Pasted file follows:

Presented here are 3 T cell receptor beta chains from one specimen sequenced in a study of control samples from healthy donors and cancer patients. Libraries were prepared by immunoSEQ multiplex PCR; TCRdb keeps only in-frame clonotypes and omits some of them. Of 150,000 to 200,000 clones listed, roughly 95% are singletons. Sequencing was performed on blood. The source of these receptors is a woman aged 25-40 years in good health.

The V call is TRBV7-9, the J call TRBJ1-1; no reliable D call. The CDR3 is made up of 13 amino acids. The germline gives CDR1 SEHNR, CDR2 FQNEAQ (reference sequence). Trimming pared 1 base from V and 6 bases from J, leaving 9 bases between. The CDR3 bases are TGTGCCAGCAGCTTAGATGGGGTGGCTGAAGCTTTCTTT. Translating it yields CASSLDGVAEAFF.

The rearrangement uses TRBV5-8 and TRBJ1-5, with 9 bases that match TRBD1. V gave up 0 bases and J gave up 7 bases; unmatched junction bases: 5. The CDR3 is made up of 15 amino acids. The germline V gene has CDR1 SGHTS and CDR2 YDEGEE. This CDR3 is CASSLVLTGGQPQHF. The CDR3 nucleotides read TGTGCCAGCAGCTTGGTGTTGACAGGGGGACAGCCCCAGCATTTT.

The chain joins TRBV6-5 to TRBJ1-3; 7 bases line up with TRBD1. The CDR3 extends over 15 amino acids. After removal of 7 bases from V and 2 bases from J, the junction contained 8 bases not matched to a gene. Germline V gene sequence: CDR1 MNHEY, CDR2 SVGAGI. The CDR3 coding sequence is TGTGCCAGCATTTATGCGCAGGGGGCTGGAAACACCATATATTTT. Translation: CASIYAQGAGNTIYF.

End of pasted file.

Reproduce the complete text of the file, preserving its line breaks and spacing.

Presented here are 3 T cell receptor beta chains from one specimen sequenced in a study of control samples from healthy donors and cancer patients. Libraries were prepared by immunoSEQ multiplex PCR; TCRdb keeps only in-frame clonotypes and omits some of them. Of 150,000 to 200,000 clones listed, roughly 95% are singletons. Sequencing was performed on blood. The source of these receptors is a woman aged 25-40 years in good health.

The V call is TRBV7-9, the J call TRBJ1-1; no reliable D call. The CDR3 is made up of 13 amino acids. The germline gives CDR1 SEHNR, CDR2 FQNEAQ (reference sequence). Trimming pared 1 base from V and 6 bases from J, leaving 9 bases between. The CDR3 bases are TGTGCCAGCAGCTTAGATGGGGTGGCTGAAGCTTTCTTT. Translating it yields CASSLDGVAEAFF.

The rearrangement uses TRBV5-8 and TRBJ1-5, with 9 bases that match TRBD1. V gave up 0 bases and J gave up 7 bases; unmatched junction bases: 5. The CDR3 is made up of 15 amino acids. The germline V gene has CDR1 SGHTS and CDR2 YDEGEE. This CDR3 is CASSLVLTGGQPQHF. The CDR3 nucleotides read TGTGCCAGCAGCTTGGTGTTGACAGGGGGACAGCCCCAGCATTTT.

The chain joins TRBV6-5 to TRBJ1-3; 7 bases line up with TRBD1. The CDR3 extends over 15 amino acids. After removal of 7 bases from V and 2 bases from J, the junction contained 8 bases not matched to a gene. Germline V gene sequence: CDR1 MNHEY, CDR2 SVGAGI. The CDR3 coding sequence is TGTGCCAGCATTTATGCGCAGGGGGCTGGAAACACCATATATTTT. Translation: CASIYAQGAGNTIYF.